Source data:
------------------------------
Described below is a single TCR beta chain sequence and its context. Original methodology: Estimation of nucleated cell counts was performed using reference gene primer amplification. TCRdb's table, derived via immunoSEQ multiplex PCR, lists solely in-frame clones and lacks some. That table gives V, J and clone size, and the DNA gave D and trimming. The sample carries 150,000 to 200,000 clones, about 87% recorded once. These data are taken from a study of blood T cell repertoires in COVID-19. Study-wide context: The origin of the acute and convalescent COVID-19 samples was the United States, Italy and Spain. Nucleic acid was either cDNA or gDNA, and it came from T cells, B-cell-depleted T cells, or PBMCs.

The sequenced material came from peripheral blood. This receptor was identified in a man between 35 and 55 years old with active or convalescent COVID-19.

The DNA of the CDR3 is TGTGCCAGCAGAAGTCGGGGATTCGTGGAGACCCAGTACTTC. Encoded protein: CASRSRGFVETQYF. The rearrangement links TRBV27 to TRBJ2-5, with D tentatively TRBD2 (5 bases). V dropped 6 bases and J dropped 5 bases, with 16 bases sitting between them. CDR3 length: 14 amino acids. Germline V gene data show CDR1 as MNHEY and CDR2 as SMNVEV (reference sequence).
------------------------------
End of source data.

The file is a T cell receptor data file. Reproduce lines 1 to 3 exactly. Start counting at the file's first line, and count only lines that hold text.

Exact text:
Described below is a single TCR beta chain sequence and its context. Original methodology: Estimation of nucleated cell counts was performed using reference gene primer amplification. TCRdb's table, derived via immunoSEQ multiplex PCR, lists solely in-frame clones and lacks some. That table gives V, J and clone size, and the DNA gave D and trimming. The sample carries 150,000 to 200,000 clones, about 87% recorded once. These data are taken from a study of blood T cell repertoires in COVID-19. Study-wide context: The origin of the acute and convalescent COVID-19 samples was the United States, Italy and Spain. Nucleic acid was either cDNA or gDNA, and it came from T cells, B-cell-depleted T cells, or PBMCs.

The sequenced material came from peripheral blood. This receptor was identified in a man between 35 and 55 years old with active or convalescent COVID-19.

The DNA of the CDR3 is TGTGCCAGCAGAAGTCGGGGATTCGTGGAGACCCAGTACTTC. Encoded protein: CASRSRGFVETQYF. The rearrangement links TRBV27 to TRBJ2-5, with D tentatively TRBD2 (5 bases). V dropped 6 bases and J dropped 5 bases, with 16 bases sitting between them. CDR3 length: 14 amino acids. Germline V gene data show CDR1 as MNHEY and CDR2 as SMNVEV (reference sequence).